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On the Importance of the Extent of the Market

James Gwartney's 2008 Presidential Address to the Southern Economic Association is outstanding.  It's entitled "Institutions, Economic Freedom, and Cross-Country Differences in Performance" and is published in the April 2009 edition of the Southern Economic Journal (Vol. 75, pages 937-956).  Here's an especially important paragraph (from page 946):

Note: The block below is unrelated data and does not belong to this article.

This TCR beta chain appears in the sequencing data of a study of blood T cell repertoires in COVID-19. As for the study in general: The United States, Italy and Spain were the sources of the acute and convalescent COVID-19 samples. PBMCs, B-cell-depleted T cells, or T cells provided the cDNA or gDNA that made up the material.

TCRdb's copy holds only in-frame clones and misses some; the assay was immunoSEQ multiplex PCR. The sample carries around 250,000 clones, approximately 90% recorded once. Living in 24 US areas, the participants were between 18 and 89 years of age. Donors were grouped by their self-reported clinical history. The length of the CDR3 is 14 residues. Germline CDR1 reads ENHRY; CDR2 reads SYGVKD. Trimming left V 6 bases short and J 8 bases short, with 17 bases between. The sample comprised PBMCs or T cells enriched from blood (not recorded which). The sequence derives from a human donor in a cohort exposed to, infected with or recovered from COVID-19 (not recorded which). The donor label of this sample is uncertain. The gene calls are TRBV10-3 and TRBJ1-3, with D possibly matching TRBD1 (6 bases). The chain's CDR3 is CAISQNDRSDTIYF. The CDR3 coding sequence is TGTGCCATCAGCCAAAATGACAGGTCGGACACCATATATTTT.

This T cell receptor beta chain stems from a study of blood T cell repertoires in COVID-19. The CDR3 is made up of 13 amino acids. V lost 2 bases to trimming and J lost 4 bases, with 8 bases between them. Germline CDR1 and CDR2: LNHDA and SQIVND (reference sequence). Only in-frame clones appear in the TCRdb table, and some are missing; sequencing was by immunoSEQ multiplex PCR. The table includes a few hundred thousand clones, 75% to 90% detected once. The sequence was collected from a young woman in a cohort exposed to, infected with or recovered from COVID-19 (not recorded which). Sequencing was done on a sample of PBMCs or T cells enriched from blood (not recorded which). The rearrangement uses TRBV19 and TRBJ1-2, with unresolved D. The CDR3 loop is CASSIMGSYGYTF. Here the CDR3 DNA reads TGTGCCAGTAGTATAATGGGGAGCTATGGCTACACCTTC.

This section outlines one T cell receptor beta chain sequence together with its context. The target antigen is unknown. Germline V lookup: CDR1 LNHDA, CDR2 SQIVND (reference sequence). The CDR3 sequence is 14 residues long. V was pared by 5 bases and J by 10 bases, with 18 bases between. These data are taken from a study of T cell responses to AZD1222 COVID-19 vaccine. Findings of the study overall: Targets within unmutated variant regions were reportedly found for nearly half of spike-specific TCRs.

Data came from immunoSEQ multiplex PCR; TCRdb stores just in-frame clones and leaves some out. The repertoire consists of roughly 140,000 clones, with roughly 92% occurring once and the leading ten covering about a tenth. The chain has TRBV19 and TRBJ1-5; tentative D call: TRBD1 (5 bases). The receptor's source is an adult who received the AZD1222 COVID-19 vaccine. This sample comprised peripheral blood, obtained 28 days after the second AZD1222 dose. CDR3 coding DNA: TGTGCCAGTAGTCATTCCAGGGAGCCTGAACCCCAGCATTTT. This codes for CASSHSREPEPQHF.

Our modern living standards are almost entirely the result of investment, entrepreneurial discovery, and gains from depersonalized trade – trade between people who do not know each other and often never meet.  As Adam Smith noted long ago, the division of labor is limited by the extent of the market.  Much like a telephone or an Internet system, a market economy is a network good.  As the size of the market expands from the local town or village to the region, nation, and beyond, network participants derive larger and larger benefits from trade, specialization, and economies of scale.  For those connected to the global market, this system generates employment opportunities, high productivity per worker, and a vast array of consumer goods that are available at almost unbelievably low prices.  This network system makes high-income levels and living standards possible.


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